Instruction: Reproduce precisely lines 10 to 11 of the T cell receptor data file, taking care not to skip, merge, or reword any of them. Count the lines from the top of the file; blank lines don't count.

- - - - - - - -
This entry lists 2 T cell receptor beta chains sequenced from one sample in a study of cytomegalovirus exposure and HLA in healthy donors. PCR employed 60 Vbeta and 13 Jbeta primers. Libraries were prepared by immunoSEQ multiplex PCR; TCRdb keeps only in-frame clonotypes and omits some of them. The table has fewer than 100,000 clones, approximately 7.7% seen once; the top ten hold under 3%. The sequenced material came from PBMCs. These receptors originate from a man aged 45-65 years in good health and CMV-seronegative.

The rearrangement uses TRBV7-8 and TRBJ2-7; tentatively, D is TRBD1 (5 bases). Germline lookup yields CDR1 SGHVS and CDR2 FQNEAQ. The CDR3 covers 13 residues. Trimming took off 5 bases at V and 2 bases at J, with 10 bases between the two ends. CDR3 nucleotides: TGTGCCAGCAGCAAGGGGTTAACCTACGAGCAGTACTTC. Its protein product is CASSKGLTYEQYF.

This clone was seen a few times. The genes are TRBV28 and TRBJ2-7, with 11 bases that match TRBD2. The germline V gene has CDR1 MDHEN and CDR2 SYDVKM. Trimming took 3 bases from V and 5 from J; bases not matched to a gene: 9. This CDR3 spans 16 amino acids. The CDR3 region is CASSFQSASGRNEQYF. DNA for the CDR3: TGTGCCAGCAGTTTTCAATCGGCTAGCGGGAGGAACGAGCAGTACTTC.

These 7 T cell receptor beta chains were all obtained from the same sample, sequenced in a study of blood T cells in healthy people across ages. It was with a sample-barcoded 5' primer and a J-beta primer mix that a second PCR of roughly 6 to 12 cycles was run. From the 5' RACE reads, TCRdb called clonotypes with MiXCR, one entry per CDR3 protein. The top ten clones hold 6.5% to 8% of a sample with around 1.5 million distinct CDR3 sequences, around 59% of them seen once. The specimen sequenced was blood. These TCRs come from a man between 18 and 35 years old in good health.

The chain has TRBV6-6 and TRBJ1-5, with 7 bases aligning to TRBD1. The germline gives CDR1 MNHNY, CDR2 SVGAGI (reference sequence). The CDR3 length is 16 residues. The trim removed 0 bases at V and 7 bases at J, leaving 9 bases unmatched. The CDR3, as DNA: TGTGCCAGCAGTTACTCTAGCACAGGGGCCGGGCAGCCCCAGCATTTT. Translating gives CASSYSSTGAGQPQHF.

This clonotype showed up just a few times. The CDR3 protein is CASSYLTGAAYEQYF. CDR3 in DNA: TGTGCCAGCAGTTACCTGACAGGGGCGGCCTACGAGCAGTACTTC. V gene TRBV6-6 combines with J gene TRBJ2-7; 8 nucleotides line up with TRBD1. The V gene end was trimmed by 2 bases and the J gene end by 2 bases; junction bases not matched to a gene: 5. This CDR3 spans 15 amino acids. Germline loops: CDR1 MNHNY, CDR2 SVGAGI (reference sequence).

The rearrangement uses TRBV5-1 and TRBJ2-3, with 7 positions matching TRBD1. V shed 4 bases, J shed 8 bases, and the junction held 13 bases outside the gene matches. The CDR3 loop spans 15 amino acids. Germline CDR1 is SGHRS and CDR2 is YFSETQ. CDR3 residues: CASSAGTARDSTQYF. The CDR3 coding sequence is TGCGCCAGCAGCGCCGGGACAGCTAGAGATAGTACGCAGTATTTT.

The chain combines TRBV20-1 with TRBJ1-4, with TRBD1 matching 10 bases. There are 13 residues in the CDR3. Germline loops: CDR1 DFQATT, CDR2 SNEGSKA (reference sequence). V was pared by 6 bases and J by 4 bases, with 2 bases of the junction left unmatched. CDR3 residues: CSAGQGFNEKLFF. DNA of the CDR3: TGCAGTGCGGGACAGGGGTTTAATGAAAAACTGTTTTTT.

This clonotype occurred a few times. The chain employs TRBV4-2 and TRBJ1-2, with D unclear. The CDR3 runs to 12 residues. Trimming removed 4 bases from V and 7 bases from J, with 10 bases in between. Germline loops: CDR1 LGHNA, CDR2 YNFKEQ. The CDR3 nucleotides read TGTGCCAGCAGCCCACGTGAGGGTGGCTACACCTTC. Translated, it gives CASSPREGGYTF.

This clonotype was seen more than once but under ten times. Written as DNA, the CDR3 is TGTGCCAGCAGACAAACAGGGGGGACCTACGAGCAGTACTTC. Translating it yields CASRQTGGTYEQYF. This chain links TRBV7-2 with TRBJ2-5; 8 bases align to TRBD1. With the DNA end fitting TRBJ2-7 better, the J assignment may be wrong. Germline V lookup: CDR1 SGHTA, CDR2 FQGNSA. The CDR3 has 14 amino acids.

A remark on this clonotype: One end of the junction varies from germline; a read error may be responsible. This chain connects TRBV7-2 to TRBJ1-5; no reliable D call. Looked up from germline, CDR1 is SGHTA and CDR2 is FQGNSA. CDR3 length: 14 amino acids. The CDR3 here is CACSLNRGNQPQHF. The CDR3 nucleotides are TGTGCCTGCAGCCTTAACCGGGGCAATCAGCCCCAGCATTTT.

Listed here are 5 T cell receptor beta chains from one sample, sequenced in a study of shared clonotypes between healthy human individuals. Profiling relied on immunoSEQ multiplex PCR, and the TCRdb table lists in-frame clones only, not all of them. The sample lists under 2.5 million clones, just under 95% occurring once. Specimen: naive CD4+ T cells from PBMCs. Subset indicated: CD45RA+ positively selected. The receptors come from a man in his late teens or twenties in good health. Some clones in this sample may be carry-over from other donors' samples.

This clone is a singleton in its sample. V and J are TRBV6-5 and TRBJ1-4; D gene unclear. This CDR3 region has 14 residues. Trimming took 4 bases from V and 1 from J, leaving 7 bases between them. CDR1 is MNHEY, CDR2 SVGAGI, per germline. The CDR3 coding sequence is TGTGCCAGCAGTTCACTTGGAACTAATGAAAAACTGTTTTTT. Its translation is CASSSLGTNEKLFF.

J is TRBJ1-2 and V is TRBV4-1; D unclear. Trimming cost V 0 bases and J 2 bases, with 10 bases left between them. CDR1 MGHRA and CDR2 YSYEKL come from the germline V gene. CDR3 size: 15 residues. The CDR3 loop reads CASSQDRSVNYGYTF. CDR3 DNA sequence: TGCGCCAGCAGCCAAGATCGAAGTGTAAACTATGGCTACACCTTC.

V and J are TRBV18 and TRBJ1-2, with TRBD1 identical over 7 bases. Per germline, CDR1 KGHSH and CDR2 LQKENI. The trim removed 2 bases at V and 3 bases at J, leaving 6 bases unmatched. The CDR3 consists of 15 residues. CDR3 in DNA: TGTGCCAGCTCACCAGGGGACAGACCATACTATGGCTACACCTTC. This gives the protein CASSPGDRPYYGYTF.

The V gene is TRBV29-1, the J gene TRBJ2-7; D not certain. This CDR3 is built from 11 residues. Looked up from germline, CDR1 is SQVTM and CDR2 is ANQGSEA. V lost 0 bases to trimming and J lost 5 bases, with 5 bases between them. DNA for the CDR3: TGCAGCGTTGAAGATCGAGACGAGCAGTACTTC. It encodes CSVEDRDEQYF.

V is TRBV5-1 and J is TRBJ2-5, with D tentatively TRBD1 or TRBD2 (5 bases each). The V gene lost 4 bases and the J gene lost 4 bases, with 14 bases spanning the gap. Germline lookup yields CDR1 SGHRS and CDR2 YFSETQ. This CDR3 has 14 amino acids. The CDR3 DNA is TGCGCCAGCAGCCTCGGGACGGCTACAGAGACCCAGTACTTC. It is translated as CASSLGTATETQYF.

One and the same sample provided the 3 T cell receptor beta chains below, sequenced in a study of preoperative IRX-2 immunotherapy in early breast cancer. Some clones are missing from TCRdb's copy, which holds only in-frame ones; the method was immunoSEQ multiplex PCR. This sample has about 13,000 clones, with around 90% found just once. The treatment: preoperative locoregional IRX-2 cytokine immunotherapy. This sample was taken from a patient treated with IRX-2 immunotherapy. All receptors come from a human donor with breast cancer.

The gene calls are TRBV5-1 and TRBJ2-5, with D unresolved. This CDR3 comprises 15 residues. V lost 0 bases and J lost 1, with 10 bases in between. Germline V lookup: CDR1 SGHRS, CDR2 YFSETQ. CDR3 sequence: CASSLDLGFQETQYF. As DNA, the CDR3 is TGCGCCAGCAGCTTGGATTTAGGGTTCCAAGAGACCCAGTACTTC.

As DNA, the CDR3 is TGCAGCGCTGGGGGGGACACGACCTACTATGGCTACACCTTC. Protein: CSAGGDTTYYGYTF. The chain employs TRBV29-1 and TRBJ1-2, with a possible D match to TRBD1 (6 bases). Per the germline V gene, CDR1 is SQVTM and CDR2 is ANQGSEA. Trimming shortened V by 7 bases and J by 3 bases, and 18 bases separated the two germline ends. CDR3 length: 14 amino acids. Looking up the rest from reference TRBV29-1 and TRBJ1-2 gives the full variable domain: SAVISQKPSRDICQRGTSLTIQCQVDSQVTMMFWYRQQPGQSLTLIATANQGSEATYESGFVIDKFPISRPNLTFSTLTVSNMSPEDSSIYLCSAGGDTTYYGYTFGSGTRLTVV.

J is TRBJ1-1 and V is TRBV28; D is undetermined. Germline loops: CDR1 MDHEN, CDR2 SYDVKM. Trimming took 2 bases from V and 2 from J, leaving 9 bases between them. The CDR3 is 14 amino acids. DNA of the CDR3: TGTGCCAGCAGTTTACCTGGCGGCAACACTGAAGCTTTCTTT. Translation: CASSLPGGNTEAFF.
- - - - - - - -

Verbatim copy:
This clonotype was seen more than once but under ten times. Written as DNA, the CDR3 is TGTGCCAGCAGACAAACAGGGGGGACCTACGAGCAGTACTTC. Translating it yields CASRQTGGTYEQYF. This chain links TRBV7-2 with TRBJ2-5; 8 bases align to TRBD1. With the DNA end fitting TRBJ2-7 better, the J assignment may be wrong. Germline V lookup: CDR1 SGHTA, CDR2 FQGNSA. The CDR3 has 14 amino acids.

A remark on this clonotype: One end of the junction varies from germline; a read error may be responsible. This chain connects TRBV7-2 to TRBJ1-5; no reliable D call. Looked up from germline, CDR1 is SGHTA and CDR2 is FQGNSA. CDR3 length: 14 amino acids. The CDR3 here is CACSLNRGNQPQHF. The CDR3 nucleotides are TGTGCCTGCAGCCTTAACCGGGGCAATCAGCCCCAGCATTTT.